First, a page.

Wed | Sep 27, 2023

Miss Peaches: the farming heart of Junction

Published:Thursday | May 17, 2018 | 12:00 AM
From left: Andrew Robinson, Tianna Swaby, Jody Simpson, Marcia Saddler, Racquel Morgan and Tracey Quist Dacosta.
Marcia Saddler hold a baby chick.
Marcia Saddler(left) and daughter Tracey Quist Dacosta.
Marcia Saddler(left) and daughter, Tracey Quist Dacosta.
Marcia Saddler (left) and Kevin Dunkley.
Marcia Saddler

Tradition tells us a great deal about where a person is coming from. With this in mind, the Flair team went on a road trip to uncover a little history about farm chicks in farm feed, and found a quaint town staple for farmers and community members in the heart of Main Street, Junction, St Elizabeth, known as Junction Farm Store.

Warmly greeted by supervisor Marlene Wellington, we were shortly after introduced to the owner of the store, 'mother hen' herself, Marcia Saddler.

Affectionately called Miss Peaches, a pleasant Saddler explained that she planted a seed in the garden of entrepreneurship over 25 years ago, to satisfy a particular niche and has not looked back since.

"She had the first-ever farm store. Before her, Junction didn't have one. The idea came because the closest store was a few towns away, which was owned by her uncle. Her mom thought it was a good idea to expand on the concept and start a store closer to home, and so they did," Saddler's daughter, Tracey Quist DaCosta, told Flair.

Born and raised in Junction, St Elizabeth, Saddler admitted to having a farming background, doing a little poultry farming once upon a time. The dynamic mother-daughter duo gave us some enlightening information on poultry farm feed.

"Baby chicks would start with broiler crumble. As the chicken gets older, you move them to broiler pellet ... they are also layer birds who lay eggs ... and they eat layer crumble of layer mash."

Holding the town very dear to her heart, she has great love for the community and its people. Because huge farming areas take up most of the surrounding environs, Junction Farm Store functions as a convenient hub for farmers.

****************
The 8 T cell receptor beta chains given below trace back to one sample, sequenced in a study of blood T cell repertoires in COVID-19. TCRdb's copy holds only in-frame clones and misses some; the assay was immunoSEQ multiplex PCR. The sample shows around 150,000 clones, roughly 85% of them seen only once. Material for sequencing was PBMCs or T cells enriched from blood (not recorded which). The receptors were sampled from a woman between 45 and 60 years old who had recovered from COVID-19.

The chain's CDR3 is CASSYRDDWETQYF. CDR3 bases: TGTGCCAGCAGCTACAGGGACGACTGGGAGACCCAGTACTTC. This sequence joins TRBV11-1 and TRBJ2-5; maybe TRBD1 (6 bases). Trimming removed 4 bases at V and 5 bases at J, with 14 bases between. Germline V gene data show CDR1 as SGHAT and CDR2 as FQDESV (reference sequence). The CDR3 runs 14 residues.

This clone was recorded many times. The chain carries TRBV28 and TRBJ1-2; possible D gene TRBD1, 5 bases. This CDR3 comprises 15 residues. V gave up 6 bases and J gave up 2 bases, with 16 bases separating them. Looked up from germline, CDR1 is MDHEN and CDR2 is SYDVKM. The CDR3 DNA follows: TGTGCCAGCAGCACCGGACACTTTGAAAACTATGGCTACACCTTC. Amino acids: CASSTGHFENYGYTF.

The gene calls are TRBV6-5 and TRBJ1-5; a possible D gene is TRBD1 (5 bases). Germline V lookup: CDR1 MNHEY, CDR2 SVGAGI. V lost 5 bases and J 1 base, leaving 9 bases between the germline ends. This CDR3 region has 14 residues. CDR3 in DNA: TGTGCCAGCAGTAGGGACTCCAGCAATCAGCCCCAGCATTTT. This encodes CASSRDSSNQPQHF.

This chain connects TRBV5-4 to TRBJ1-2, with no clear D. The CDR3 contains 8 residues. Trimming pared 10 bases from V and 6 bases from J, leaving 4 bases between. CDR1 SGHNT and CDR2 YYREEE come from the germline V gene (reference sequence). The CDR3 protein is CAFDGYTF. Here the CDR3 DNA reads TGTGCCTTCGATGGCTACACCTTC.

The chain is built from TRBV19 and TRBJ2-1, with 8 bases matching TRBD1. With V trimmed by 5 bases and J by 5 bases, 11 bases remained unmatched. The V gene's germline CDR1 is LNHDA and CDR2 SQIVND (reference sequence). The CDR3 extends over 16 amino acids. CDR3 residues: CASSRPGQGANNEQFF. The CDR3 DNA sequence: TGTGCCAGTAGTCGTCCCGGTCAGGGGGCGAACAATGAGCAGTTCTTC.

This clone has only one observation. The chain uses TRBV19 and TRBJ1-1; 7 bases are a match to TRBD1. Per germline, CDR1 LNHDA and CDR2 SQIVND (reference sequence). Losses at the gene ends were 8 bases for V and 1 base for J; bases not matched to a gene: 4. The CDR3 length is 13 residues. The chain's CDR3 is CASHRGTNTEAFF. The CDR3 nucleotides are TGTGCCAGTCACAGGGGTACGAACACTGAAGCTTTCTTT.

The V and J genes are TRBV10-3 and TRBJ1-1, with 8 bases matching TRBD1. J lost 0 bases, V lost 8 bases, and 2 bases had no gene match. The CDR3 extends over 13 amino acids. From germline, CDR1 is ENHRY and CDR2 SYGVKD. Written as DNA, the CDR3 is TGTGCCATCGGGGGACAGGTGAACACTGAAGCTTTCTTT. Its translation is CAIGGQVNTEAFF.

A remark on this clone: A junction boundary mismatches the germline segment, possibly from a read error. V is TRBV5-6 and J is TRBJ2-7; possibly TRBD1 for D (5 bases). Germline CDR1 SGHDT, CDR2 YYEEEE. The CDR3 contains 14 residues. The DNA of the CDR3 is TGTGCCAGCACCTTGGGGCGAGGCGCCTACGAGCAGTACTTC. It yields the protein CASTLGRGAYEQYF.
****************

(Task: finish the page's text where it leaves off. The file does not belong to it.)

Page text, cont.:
"Quite a bit of poultry farming and rearing of animals take place here, so I'm just happy to help in any way I can," said Saddler.

And while people from neighbouring towns visit because of the wide variety of items offered in the store, DaCosta revealed that they return over and over again for the great customer service.




"We're not just about feed, we're a one-stop shop: feed, fertilisers and chemicals, haberdashery, hardware supplies, we have a garden section, we sell paint, even perfumes. Junction Farm Store has just about everything, except food. But what makes the store so great is that Mom has a good rapport with the customers - knowing them on a name-to-name basis. Everyone loves her," DaCosta declared.

"Customer service is key: people feel that you have to buy from them and they feel they can talk any way to their customers, and that should never be the case. We, as owners and entrepreneurs, have the biggest influences over our customers, and we have the responsibility to set a good example, so let's put it to good use," Saddler affirmed.

As far as hectic schedules go, the start of the week, like everywhere else, is the busiest for Saddler, as she sorts through the organised chaos to get through the rest of the week. Nutramix plays a major role in this process, as it's in great demand among the people.

"What the people want, I just give to them," she added. She employs 12 members of staff who are very welcoming and friendly, traits which contribute to them operating like one big happy family.

"They all practically grew up here - their parents and family continue to shop there so it's easy for them to just be themselves and assist in any way they can,"DaCosta asserted.

When she was chosen among 12 women to be the face of farming for Nutramix's calendar, Saddler was elated and honoured by the recognition. "It was a good feeling." DaCosta chimed in to say, "She is probably the hardest-working person I know. Sometimes she starts her day as early as 3 a.m., and works until late at night. It's hard work, so it's nice as her daughter, to see her being rewarded."

A humble Saddler remarked, "You have to do what you have to do in order to make things work."

When asked about family support, the two admitted that they both were integral in encouraging each other's professional life. DaCosta, who owns two other stores with her husband, confessed that there are persons who grace her doors only after they haven't found what they wanted at the Junction Farm Store. Saddler shared that she receives tons of support from her daughter, and hopes that one day she will take over her business. "This store is a fixture in the community. It's the culture of Junction to have the Junction Farm Store. This is the first place everybody goes, so it's extremely important for this tradition to continue," DaCosta said.

Saddler's advice to aspiring entrepreneurs is, "Nothing tried, nothing done. It's takes a lot of hard work and dedication ... I'm humbled by the journey. It's not always easy, I'm not in it for the money, I'm just passionate about supporting my community, and this is my way of giving back. So find your passion and get to it."

After taking us on a tour of the store and introducing us to some of their employees while interacting with customers, I had to ask her why she is called Miss Peaches. She laughed heartily and said, "My father who loved the fruit - peach, gave me that name - it just stayed with me. They claim I was his favourite."